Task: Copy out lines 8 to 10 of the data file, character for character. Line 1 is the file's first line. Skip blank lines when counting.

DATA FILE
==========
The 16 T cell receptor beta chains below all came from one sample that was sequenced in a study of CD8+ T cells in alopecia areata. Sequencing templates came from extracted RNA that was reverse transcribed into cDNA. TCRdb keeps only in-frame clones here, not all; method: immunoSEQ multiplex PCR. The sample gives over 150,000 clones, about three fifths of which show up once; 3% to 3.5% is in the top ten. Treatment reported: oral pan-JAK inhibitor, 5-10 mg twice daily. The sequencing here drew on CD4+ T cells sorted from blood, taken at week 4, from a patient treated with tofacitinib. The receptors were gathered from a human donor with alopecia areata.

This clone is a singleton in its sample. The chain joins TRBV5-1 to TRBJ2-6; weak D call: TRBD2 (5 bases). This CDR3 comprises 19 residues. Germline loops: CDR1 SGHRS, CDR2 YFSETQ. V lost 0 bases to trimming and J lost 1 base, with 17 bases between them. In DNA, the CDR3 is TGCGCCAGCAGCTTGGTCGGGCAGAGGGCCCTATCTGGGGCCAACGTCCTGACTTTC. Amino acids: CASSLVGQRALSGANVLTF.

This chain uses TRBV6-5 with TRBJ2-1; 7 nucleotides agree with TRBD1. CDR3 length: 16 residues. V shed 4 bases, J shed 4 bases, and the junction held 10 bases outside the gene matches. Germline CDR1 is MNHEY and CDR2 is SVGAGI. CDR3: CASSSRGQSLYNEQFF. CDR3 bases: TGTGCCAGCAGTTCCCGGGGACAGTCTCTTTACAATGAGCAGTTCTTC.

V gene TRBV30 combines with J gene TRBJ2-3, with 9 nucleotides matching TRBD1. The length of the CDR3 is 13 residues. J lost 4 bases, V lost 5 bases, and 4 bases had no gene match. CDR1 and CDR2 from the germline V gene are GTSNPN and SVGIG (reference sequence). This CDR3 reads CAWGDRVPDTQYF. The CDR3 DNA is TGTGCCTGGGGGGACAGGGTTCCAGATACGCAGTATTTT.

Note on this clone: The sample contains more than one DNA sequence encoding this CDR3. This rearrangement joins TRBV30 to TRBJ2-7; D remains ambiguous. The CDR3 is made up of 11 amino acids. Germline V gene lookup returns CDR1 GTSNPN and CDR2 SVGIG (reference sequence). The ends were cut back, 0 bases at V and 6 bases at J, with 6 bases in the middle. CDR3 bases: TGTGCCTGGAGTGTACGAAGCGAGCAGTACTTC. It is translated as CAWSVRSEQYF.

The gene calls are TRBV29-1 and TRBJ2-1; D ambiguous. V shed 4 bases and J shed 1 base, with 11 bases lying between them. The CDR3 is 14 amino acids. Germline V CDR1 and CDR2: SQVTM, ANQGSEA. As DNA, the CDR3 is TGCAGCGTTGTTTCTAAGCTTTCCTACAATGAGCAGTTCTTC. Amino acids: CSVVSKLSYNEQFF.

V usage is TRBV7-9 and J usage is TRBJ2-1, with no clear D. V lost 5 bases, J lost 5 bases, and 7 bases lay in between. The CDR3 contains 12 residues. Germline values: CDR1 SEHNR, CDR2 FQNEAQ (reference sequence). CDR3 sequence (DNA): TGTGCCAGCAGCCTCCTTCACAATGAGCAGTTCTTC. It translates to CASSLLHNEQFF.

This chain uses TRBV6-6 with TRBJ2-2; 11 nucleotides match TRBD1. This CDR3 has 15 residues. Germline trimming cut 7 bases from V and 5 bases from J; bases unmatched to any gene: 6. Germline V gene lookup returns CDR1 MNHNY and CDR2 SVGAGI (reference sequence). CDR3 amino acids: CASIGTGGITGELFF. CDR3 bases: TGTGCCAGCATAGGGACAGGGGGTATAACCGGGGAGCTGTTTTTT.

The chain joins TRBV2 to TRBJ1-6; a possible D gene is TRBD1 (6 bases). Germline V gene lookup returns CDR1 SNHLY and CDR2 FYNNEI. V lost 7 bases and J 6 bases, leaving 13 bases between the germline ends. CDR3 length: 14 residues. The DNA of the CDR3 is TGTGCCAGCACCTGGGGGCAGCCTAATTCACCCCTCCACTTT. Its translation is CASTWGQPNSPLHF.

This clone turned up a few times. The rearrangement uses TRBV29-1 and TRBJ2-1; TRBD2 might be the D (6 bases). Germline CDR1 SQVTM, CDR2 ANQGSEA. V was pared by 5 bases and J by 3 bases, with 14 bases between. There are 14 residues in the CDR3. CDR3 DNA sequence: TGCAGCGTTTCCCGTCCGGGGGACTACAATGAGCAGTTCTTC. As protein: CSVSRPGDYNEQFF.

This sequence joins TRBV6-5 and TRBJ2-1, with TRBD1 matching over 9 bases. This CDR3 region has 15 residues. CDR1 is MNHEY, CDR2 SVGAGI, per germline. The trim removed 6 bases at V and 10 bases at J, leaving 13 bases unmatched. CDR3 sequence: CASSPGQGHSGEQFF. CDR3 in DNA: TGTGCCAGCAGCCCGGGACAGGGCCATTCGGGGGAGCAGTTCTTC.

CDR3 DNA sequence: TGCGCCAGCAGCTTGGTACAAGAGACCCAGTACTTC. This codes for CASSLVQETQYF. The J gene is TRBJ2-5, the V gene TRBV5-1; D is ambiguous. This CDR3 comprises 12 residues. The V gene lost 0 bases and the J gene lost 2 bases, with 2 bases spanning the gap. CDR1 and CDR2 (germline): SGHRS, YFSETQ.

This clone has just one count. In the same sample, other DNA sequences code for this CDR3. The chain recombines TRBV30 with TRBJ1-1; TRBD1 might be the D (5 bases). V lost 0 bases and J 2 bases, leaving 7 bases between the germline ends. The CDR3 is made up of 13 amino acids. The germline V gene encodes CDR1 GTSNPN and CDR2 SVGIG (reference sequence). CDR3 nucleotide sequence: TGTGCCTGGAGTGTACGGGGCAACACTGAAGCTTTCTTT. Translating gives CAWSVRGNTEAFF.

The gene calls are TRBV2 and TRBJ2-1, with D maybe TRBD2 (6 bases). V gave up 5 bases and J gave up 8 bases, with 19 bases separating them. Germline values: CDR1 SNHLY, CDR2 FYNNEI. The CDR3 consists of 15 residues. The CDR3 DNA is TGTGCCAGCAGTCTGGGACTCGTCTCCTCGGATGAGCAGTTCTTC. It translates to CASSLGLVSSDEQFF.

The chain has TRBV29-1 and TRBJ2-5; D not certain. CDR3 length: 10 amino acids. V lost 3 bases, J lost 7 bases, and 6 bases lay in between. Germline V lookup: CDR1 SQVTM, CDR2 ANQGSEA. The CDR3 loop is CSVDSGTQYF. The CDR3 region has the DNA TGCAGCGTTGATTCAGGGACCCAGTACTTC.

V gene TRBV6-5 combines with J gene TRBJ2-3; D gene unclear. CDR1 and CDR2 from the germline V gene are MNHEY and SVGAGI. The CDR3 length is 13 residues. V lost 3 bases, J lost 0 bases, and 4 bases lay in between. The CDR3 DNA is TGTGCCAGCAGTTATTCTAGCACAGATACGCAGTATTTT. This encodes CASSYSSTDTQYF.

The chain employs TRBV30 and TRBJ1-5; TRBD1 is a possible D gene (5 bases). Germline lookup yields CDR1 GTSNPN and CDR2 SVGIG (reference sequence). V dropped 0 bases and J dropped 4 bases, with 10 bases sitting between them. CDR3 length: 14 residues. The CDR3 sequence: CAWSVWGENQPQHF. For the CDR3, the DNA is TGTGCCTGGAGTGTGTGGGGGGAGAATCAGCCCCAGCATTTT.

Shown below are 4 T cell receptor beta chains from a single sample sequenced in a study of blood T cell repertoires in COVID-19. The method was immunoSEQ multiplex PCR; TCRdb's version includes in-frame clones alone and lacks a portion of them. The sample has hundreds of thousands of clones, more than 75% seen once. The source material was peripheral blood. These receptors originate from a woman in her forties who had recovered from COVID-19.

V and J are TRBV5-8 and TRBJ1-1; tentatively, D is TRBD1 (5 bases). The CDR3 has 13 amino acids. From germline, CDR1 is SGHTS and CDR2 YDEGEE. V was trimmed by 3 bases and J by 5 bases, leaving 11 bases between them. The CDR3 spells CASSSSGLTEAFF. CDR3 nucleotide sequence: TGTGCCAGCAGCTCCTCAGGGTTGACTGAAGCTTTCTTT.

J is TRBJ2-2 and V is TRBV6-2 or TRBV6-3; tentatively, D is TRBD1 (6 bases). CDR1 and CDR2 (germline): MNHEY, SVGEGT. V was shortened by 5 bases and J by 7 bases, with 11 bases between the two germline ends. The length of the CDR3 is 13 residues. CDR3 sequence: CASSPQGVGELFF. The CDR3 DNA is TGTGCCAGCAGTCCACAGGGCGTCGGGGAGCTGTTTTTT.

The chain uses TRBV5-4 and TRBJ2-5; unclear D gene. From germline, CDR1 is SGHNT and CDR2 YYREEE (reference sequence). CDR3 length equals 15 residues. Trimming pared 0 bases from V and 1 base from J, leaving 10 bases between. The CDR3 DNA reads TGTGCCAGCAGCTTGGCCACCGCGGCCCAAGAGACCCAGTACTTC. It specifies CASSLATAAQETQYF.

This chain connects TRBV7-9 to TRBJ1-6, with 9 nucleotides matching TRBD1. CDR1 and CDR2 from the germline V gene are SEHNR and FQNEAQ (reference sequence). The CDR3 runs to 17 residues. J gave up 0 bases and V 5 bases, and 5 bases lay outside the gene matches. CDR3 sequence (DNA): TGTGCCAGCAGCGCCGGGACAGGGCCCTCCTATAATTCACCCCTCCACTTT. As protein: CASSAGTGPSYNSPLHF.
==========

This chain uses TRBV6-6 with TRBJ2-2; 11 nucleotides match TRBD1. This CDR3 has 15 residues. Germline trimming cut 7 bases from V and 5 bases from J; bases unmatched to any gene: 6. Germline V gene lookup returns CDR1 MNHNY and CDR2 SVGAGI (reference sequence). CDR3 amino acids: CASIGTGGITGELFF. CDR3 bases: TGTGCCAGCATAGGGACAGGGGGTATAACCGGGGAGCTGTTTTTT.

The chain joins TRBV2 to TRBJ1-6; a possible D gene is TRBD1 (6 bases). Germline V gene lookup returns CDR1 SNHLY and CDR2 FYNNEI. V lost 7 bases and J 6 bases, leaving 13 bases between the germline ends. CDR3 length: 14 residues. The DNA of the CDR3 is TGTGCCAGCACCTGGGGGCAGCCTAATTCACCCCTCCACTTT. Its translation is CASTWGQPNSPLHF.

This clone turned up a few times. The rearrangement uses TRBV29-1 and TRBJ2-1; TRBD2 might be the D (6 bases). Germline CDR1 SQVTM, CDR2 ANQGSEA. V was pared by 5 bases and J by 3 bases, with 14 bases between. There are 14 residues in the CDR3. CDR3 DNA sequence: TGCAGCGTTTCCCGTCCGGGGGACTACAATGAGCAGTTCTTC. As protein: CSVSRPGDYNEQFF.